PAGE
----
cases (85%) and positive RF in 7 cases (54%). Talbott
recently reported 44 patients with definite gout, of
whom 61% had tophaceous gout and 23% had rheumatoid factors (8).
2. Are the crystals themselves immunosuppressive?
Experiments with animal models do not allow a clear
answer so far. In a recent study two groups of 20 rats
were used: one group was fed a standard diet and the
other received an oxonate diet which produces hyperuricemia. Ten rats in each group were injected with sodium urate crystals (0.5 mg in 0.1 ml NaClO.85%) in the
right hindpaw once a week for 5 consecutive weeks.
One week after the last urate injection, all the rats were
then injected with Freund’s adjuvant in the left hindpaw. In rats fed a standard diet, prior urate crystal injections significantly increased the induced polyarthritis
(P c 0.01). There was a slight decrease of the induced
polyarthritis (P= 0.20) in hyperuricemic rats that have
received urate crystal injections (10). The repetitive injections of urate crystals in joints of rabbits have shown
the production of a chronic synovitis comparable to
rheumatoid or Glynn synovitis ( 5 ) . Such a reaction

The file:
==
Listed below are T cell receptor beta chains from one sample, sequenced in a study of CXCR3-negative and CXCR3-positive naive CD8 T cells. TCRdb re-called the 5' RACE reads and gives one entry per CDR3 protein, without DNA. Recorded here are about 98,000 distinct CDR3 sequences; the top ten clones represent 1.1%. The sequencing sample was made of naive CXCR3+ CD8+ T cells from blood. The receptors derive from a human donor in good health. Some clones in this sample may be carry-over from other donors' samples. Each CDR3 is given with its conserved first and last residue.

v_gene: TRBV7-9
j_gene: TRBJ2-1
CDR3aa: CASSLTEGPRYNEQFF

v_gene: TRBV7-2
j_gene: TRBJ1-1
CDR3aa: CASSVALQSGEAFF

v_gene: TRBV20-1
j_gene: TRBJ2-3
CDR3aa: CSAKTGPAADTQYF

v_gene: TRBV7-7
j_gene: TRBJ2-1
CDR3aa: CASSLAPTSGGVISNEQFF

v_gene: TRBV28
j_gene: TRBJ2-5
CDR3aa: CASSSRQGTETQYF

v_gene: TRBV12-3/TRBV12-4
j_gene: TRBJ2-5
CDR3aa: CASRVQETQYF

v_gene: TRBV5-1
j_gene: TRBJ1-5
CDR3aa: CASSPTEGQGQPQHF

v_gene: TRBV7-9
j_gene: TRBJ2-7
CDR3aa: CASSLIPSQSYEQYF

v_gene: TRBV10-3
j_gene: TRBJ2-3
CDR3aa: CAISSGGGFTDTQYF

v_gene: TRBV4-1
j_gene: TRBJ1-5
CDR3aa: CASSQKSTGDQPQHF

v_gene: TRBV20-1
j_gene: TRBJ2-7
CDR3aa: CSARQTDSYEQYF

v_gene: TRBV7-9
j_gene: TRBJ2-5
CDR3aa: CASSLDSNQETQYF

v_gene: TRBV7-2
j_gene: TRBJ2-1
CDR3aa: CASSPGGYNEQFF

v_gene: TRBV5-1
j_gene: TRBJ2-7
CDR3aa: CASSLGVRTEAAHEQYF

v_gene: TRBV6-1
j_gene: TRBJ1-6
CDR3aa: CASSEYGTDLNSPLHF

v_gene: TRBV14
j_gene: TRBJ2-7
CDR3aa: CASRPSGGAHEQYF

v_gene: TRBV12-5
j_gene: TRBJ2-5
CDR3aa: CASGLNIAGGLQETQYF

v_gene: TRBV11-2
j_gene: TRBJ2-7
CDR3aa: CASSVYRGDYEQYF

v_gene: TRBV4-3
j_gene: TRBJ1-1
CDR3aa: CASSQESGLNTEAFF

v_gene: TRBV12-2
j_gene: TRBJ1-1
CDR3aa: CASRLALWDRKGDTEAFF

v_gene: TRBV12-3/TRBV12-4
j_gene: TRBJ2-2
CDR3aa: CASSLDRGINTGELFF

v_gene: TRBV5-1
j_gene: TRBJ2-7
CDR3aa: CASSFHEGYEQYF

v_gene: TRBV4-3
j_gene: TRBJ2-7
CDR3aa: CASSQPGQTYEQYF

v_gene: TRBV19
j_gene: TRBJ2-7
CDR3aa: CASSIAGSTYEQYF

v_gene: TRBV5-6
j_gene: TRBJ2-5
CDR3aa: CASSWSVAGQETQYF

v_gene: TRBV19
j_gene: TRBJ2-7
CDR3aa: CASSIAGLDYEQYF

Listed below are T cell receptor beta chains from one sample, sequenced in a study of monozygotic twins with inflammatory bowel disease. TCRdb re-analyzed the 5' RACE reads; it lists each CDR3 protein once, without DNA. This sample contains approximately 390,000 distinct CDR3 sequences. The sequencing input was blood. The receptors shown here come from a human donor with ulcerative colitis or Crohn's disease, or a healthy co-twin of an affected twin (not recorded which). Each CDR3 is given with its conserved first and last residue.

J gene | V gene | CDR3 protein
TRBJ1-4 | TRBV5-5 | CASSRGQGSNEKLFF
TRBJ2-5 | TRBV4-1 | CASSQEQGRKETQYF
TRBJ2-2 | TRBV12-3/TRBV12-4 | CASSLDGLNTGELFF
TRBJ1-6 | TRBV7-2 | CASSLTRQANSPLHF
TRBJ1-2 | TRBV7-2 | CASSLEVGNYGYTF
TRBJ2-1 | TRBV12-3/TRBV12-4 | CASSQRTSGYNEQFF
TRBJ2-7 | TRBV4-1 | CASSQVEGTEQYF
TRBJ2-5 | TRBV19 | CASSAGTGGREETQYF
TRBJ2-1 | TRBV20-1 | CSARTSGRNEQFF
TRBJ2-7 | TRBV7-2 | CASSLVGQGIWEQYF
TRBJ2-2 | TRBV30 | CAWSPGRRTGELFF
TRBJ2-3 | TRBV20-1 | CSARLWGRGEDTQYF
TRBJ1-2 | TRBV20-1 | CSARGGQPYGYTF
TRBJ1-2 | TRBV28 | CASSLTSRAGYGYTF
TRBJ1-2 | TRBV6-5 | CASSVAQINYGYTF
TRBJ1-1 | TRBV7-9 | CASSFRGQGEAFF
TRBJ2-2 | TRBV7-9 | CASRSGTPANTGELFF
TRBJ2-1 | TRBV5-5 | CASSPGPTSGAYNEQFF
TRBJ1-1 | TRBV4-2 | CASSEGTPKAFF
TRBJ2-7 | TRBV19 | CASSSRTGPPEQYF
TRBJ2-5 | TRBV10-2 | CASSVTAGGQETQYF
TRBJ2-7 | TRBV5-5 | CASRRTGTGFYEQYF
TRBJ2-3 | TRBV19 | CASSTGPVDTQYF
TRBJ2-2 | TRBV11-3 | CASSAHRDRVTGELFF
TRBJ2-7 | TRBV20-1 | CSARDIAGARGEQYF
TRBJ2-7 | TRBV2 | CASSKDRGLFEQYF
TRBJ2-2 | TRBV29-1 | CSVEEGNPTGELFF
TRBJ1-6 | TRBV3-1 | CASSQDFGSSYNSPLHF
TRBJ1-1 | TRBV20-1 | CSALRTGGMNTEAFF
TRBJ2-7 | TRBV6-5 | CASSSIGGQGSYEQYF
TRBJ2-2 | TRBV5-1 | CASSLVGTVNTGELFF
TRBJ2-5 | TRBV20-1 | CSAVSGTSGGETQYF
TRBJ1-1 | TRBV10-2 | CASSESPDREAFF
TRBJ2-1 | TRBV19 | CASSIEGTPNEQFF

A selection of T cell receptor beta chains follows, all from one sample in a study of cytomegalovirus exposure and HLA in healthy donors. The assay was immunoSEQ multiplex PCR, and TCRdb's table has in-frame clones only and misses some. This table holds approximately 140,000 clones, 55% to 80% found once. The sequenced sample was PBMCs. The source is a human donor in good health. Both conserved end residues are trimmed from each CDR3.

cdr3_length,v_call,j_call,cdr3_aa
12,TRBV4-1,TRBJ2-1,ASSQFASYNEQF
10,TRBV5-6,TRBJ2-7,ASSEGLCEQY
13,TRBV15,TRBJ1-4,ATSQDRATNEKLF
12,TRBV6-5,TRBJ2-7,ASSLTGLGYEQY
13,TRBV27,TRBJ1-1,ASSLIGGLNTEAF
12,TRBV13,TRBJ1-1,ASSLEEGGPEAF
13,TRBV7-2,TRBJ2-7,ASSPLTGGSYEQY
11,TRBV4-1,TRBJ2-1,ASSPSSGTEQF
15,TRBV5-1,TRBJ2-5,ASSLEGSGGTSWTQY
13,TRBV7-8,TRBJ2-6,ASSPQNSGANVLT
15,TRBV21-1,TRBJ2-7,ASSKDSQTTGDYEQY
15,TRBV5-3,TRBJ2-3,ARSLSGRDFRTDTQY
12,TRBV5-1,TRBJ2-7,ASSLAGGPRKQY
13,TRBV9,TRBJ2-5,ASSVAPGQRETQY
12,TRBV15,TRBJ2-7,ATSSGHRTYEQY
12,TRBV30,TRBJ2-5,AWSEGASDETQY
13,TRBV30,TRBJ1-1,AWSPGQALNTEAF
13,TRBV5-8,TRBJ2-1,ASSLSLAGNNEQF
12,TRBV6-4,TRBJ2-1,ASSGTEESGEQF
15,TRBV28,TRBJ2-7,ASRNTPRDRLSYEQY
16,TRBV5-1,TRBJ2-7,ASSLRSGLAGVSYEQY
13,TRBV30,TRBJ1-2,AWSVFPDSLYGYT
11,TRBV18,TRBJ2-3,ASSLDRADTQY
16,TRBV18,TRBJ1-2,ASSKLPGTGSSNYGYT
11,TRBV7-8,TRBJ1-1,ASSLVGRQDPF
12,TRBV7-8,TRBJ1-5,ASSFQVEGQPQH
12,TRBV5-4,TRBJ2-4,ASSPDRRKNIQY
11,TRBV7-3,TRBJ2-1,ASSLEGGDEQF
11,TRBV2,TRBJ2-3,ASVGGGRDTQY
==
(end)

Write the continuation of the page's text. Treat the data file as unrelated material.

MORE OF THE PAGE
makes us wonder if the same situation could not happen
in human chronic tophaceous gouty arthritis. Biopsy of
the synovial membrane could very well then be misleading. Therefore, we should require other kinds of
hard data since chronic synovitis in gout can simulate
RA not only clbically but histopathologically (1 1). Furthermore, a preliminary study on 40 gouty patients
matched with 40 healthy controls did not show any difference in the cellular immunity (10).
3. Do conditions associated with decreased cellular
immunity alter the negative association between gout and
RA? In the literature review Wallace et a1 stated that the
first conclusive example of coexistent gout and RA was
reported in 1966 by Owen (12). The fibrotic lesion of the
lung had been attributed to tuberculosis but the patient
died from lung cancer (13). Conditions associated with
a disturbed immunity such as Felty’s syndrome and
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development, neoplasms, connection, agenti, lymphoid, disease, cytotoxic, tissue, influence